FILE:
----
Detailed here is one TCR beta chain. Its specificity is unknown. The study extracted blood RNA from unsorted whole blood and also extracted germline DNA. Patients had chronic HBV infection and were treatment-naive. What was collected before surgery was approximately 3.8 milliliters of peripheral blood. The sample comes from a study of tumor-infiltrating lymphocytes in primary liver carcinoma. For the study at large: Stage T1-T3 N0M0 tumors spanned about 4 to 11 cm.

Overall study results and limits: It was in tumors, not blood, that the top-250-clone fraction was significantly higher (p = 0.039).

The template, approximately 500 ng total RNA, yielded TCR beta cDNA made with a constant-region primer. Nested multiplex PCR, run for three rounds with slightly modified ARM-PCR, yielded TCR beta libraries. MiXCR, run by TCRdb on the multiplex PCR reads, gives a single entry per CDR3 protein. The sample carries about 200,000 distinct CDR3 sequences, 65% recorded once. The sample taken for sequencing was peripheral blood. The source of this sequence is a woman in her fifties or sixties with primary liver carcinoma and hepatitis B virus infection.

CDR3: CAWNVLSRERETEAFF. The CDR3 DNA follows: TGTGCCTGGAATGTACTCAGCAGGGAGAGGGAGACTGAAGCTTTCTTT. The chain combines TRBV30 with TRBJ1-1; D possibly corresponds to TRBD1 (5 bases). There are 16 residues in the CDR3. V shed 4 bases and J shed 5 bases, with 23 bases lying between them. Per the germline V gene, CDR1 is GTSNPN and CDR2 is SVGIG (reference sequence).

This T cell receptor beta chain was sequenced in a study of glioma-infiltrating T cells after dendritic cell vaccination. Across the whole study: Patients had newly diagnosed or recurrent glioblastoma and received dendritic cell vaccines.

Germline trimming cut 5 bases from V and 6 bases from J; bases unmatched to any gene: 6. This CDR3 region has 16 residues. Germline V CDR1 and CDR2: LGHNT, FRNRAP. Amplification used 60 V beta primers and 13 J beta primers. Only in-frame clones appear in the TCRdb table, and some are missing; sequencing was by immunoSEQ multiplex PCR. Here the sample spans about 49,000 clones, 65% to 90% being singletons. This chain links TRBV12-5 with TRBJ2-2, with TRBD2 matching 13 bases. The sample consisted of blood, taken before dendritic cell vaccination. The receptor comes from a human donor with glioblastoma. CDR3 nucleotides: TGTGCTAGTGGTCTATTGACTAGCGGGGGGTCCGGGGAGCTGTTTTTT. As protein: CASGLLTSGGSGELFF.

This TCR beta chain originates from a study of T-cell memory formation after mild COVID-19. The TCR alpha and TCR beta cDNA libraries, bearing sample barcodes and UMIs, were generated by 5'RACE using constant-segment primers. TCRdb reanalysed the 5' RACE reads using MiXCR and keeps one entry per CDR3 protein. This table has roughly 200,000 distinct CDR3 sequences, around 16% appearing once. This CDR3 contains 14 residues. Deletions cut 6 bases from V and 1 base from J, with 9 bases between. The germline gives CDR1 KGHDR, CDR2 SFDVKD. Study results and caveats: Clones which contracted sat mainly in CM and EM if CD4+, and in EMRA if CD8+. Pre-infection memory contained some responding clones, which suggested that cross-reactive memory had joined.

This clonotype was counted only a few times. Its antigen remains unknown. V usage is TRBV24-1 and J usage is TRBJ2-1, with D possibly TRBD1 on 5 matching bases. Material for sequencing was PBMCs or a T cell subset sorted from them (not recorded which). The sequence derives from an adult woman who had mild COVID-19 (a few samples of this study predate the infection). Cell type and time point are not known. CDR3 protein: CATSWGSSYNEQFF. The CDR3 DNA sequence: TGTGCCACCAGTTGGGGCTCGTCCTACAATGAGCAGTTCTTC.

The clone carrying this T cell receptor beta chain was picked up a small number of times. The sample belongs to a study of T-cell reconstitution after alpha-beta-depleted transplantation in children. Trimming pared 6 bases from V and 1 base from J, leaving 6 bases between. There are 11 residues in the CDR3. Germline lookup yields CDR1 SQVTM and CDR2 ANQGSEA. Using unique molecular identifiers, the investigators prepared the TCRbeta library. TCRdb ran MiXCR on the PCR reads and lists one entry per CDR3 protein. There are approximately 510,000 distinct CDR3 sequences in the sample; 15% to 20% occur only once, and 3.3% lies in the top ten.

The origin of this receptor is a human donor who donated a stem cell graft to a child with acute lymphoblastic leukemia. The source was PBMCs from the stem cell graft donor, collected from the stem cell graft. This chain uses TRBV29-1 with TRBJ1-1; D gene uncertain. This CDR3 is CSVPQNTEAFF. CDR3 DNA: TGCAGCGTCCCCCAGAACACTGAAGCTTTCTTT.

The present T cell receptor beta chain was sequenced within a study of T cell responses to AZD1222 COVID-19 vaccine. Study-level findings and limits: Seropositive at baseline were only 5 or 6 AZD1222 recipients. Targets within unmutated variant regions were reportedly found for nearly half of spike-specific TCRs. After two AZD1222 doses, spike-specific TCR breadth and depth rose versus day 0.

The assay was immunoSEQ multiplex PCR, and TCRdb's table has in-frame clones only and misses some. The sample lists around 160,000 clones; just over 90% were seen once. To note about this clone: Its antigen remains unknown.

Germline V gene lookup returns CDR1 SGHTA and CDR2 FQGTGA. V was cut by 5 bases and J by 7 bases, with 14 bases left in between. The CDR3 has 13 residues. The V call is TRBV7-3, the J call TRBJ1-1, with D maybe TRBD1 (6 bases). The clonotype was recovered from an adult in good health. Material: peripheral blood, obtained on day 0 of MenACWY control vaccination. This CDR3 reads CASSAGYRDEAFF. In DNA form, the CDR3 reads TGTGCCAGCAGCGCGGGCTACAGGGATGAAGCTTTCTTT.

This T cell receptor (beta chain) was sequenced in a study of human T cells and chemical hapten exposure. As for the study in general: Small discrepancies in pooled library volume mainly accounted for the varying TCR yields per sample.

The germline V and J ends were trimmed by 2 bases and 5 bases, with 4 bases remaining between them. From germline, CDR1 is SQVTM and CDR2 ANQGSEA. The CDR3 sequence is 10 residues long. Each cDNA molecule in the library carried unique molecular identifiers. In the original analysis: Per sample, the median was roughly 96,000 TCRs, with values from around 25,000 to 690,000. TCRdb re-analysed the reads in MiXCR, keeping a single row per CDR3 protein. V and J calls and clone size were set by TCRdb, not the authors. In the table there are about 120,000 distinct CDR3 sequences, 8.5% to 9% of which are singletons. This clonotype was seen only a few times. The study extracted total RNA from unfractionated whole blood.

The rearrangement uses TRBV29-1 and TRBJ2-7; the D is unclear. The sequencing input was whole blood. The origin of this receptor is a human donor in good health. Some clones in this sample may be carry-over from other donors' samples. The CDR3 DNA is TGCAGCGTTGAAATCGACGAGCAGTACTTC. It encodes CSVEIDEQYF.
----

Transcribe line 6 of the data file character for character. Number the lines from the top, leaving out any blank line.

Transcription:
Germline trimming cut 5 bases from V and 6 bases from J; bases unmatched to any gene: 6. This CDR3 region has 16 residues. Germline V CDR1 and CDR2: LGHNT, FRNRAP. Amplification used 60 V beta primers and 13 J beta primers. Only in-frame clones appear in the TCRdb table, and some are missing; sequencing was by immunoSEQ multiplex PCR. Here the sample spans about 49,000 clones, 65% to 90% being singletons. This chain links TRBV12-5 with TRBJ2-2, with TRBD2 matching 13 bases. The sample consisted of blood, taken before dendritic cell vaccination. The receptor comes from a human donor with glioblastoma. CDR3 nucleotides: TGTGCTAGTGGTCTATTGACTAGCGGGGGGTCCGGGGAGCTGTTTTTT. As protein: CASGLLTSGGSGELFF.